Does money matter? I thought so, that's what my dissertation was all about, it gave theoretical and empirical reasons to doubt the New Classical result that expected money does not affect output, but the issue of whether money matters was not settled until later. We now accept, for the most part, that the Fed can affect real interest rates and also affect the real economy, but at that time there was a very strong split within the profession on this issue. It wasn't until later that a general belief that anticipated monetary policy was a potentially useful stabilization tool surfaced in the profession. It's sometimes surprising to me today how complete the conversion on that issue has been, though it's certainly not 100%.
So, it wasn't generally agreed that money mattered, i.e. that money was a useful policy tool for stabilizing the real economy. But the Keynesian economics I learned at the time, which was in the implicit and explicit labor contracting framework for the most part, did say that money mattered. In fact, since the point was to challenge the New Classical result that money did not matter, the focus was mostly on monetary policy. As for fiscal policy, the Keynesian model we talked about - beyond the simple IS-LM version we learned at first - paid very little attention to fiscal policy, though papers such as Barro's "Are Bonds Net Wealth" were part of the conversation. Thus, when I went to graduate school - and this was partly due to who was teaching the courses - the primary focus was on whether and how changes in monetary policy affected the real economy.
In any case, even though it was a few years later than Nick's experience, we also spent considerable time on the ideas that Krugman notes have since been lost as we entered our recent "Dark Ages."
I'm sorry, I really am. Here's the economics of apologies:
Saying sorry really does cost nothing, EurekAlert: Economists have finally proved what most of us have suspected for a long time – when it comes to apologizing, talk is cheap.
According to new research, firms that simply say sorry to disgruntled customers fare better than those that offer financial compensation. The ploy works even though the recipient of the apology seldom gets it from the person who made it necessary in the first place.
The ... Nottingham School of Economics' Centre for Decision Research and Experimental Economics ... set out to show whether customers who have been let down continue to do business after being offered an apology. They found people are more than twice as likely to forgive a company that says sorry than one that instead offers them cash. ...
Roman Frydman and Michael Goldberg argue that the behavioral assumptions used to motivate agents in economic models need to change:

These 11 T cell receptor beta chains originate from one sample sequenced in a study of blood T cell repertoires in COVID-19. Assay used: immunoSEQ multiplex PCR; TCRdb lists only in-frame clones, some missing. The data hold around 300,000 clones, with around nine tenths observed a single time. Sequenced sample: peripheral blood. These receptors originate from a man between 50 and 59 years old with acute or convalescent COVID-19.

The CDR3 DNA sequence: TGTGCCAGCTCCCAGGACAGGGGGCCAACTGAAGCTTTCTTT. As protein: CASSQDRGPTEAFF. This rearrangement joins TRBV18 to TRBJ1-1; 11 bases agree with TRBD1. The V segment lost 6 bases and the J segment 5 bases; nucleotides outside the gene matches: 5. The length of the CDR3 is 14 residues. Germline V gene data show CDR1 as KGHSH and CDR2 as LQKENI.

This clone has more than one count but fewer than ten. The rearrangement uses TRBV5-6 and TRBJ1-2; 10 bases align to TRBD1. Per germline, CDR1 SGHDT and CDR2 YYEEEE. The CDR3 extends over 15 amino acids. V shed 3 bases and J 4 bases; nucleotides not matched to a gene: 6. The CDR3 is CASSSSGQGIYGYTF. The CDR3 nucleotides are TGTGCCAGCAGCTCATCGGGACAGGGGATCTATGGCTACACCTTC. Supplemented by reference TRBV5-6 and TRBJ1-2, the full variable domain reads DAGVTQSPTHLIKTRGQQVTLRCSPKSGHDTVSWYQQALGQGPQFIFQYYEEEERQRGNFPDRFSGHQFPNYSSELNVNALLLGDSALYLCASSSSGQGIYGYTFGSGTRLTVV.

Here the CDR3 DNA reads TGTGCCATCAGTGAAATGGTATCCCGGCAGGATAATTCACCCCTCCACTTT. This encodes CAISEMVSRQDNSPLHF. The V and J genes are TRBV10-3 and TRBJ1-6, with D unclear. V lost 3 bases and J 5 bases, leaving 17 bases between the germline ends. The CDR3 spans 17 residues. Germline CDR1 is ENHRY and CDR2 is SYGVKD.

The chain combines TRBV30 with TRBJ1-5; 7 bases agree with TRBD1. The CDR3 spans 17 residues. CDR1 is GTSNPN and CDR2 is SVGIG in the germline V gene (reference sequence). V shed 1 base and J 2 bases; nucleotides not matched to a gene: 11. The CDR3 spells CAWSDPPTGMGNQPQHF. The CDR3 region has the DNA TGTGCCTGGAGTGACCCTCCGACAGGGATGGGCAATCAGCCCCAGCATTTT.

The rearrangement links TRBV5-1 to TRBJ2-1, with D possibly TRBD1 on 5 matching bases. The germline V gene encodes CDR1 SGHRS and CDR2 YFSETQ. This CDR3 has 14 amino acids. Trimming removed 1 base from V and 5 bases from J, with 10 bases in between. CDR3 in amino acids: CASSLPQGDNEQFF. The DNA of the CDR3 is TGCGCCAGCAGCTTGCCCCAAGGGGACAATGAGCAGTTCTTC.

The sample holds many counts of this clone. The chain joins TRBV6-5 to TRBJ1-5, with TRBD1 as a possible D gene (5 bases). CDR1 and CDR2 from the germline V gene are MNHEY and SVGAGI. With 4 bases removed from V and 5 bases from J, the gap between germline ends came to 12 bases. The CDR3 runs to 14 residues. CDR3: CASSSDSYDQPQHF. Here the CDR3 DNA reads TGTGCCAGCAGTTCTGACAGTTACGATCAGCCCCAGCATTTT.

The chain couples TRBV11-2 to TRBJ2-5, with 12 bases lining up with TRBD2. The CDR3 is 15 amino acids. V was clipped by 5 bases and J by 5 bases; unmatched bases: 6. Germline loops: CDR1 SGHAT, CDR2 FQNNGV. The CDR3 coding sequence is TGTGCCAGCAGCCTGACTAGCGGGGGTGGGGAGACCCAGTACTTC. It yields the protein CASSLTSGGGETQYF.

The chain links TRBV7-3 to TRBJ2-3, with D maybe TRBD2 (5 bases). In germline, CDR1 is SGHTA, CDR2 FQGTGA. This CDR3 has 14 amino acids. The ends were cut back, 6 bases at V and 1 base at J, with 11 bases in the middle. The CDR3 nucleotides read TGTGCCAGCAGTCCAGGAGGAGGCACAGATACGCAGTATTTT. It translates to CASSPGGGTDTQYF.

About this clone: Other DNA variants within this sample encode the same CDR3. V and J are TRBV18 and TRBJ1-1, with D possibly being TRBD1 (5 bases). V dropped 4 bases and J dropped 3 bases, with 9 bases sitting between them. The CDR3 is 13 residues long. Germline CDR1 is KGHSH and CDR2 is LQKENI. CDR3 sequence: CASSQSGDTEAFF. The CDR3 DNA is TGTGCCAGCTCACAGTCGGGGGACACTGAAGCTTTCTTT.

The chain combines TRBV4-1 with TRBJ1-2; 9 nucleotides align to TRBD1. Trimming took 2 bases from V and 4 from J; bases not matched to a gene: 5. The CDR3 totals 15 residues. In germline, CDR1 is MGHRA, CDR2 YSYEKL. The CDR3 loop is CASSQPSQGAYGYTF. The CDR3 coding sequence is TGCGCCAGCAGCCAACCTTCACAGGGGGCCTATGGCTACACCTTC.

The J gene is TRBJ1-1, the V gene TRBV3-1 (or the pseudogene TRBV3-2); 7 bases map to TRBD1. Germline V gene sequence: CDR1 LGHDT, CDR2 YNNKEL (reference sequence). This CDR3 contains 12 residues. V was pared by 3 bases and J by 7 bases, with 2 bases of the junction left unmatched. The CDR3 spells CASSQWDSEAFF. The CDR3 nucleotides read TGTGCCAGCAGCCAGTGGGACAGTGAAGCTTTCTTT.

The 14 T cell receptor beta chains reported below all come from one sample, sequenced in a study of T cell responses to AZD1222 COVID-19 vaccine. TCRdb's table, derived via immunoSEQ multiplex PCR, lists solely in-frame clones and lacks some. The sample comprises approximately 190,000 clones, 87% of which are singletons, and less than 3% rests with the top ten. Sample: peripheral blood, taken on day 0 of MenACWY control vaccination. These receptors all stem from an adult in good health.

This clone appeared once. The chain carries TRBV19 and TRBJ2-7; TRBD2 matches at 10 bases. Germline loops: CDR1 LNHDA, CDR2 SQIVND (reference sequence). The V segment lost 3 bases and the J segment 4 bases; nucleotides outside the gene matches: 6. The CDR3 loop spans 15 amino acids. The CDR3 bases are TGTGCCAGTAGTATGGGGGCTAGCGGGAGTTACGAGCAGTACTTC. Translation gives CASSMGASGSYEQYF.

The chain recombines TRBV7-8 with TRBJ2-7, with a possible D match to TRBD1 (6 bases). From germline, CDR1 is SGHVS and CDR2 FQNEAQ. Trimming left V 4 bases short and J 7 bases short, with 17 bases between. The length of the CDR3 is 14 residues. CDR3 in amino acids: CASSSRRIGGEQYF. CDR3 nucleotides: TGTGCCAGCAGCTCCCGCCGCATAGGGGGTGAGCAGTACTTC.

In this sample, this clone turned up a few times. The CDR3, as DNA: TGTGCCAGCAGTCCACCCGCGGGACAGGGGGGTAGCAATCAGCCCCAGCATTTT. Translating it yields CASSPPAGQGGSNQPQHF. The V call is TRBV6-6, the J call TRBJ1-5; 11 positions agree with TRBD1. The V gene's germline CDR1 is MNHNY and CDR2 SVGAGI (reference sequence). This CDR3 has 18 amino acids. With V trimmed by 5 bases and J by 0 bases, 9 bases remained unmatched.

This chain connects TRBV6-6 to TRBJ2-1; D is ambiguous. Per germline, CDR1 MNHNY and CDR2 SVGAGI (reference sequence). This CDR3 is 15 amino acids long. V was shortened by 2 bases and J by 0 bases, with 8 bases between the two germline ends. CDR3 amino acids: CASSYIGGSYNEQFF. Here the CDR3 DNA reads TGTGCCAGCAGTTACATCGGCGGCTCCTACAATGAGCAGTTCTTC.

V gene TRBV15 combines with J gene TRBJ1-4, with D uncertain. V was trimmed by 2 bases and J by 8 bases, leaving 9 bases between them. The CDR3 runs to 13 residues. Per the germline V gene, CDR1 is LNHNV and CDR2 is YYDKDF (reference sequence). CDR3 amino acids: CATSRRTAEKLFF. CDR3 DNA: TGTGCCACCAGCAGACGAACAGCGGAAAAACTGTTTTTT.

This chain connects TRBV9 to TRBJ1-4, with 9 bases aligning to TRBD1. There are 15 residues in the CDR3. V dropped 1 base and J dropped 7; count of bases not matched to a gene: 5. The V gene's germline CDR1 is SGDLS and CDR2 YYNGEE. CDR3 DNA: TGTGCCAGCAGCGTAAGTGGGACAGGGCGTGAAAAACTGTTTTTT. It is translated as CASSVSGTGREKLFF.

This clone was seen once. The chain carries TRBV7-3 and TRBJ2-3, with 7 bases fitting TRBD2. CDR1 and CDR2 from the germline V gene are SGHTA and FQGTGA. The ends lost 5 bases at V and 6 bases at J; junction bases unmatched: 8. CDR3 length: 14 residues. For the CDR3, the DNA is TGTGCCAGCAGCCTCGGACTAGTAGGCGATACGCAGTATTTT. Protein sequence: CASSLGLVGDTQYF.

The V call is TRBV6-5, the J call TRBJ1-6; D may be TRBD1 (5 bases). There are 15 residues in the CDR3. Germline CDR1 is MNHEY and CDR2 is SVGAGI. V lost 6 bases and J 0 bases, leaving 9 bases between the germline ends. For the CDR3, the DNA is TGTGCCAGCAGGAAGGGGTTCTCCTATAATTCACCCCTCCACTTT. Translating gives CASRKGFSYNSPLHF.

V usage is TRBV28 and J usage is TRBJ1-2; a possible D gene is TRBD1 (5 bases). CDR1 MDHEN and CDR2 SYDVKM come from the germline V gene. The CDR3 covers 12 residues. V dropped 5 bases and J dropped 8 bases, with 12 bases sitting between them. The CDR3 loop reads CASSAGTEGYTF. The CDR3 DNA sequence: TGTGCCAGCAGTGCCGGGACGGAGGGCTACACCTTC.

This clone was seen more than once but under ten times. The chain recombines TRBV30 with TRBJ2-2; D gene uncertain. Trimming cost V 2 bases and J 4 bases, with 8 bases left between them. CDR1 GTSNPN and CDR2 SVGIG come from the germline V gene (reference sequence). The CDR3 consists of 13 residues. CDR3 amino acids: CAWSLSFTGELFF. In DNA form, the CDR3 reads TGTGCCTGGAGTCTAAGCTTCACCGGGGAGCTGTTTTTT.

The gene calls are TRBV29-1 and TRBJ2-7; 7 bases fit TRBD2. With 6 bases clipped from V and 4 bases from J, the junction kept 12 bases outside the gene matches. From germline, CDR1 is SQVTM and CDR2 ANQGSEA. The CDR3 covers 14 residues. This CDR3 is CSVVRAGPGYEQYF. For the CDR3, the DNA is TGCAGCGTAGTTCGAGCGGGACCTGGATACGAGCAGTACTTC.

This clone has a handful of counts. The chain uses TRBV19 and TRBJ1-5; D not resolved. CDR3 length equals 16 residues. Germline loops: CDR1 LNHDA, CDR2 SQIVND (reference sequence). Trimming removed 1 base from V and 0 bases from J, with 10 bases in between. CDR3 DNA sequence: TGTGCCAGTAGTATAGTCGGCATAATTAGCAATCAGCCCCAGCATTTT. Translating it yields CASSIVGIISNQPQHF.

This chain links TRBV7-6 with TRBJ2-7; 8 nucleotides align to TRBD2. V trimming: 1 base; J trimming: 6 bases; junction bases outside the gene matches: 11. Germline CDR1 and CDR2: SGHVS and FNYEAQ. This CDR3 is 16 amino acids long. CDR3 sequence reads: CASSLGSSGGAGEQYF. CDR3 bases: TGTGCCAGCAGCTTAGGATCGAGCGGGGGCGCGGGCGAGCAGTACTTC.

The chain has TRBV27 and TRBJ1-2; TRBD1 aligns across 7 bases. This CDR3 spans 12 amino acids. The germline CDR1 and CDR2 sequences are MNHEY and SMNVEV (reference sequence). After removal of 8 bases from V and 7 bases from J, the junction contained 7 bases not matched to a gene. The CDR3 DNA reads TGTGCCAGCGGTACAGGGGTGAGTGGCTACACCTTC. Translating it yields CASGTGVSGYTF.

An economics of magical thinking, by Roman Frydman and Michael D. Goldberg, Commentary, Economist's Forum: Confidence seems to be returning to markets almost everywhere, but the debates about what caused the worst crisis since the Great Depression show no sign of letting up. Instead, the spotlight has shifted from bankers, financial engineers and regulators to economists and their theories. This is not a moment too soon. These theories continue to shape the debate about fiscal stimulus, financial reform, and, more broadly, the future of capitalism, which means that they remain a danger to all concerned.
Unfortunately, the assumptions that underpin these theories are largely inscrutable to those without a Ph.D. in economics. Indeed, the debate is full of terms that mean one thing to the uninitiated and quite another to economists.
[Money Watch link] After its rate setting meeting today, the Fed announced that it "will maintain the target range for the federal funds rate at 0 to 1/4 percent," and that it "continues to anticipate that economic conditions are likely to warrant exceptionally low levels of the federal funds rate for an extended period." Very few analysts thought the Fed should raise the rate, calls for higher rates came from a few inflation hawks but that's about it, and nobody I know of expected the Fed to change its interest rate policy. So no surprises here.
Of more interest are the Fed's characterization of economic conditions, its plans for the special facilities and other non-standard monetary policy options it has put in place to deal with the crisis, and its exit strategy.
At CBS Money Watch:
I argue that most people do not feel like their interests are represented when policy decisions are made about regulation, bailouts, and other matters, including decisions by the Federal Reserve on setting the target interest rate, and that needs to change.
There's not a populist bone in Robert Reich's body. Not a one:
Why the Dow is Hitting 10,000 Even When Consumers Can't Buy And Business Cries "Socialism", by Robert Reich: So how can the Dow Jones Industrial Average be flirting with 10,000 when consumers, who make up 70 percent of the economy, have had to cut way back on buying because they have no money? Jobs continue to disappear. One out of six Americans is either unemployed or underemployed. Homes can no longer function as piggy banks because they’re worth almost a third less than they were two years ago. And for the first time in more than a decade, Americans are now having to pay down their debts and start to save.
Even more curious, how can the Dow be so far up when every business and Wall Street executive I come across tells me government is crushing the economy with its huge deficits, and its supposed “takeover” of health care, autos, housing, energy, and finance? Their anguished cries of “socialism” are almost drowning out all their cheering over the surging Dow.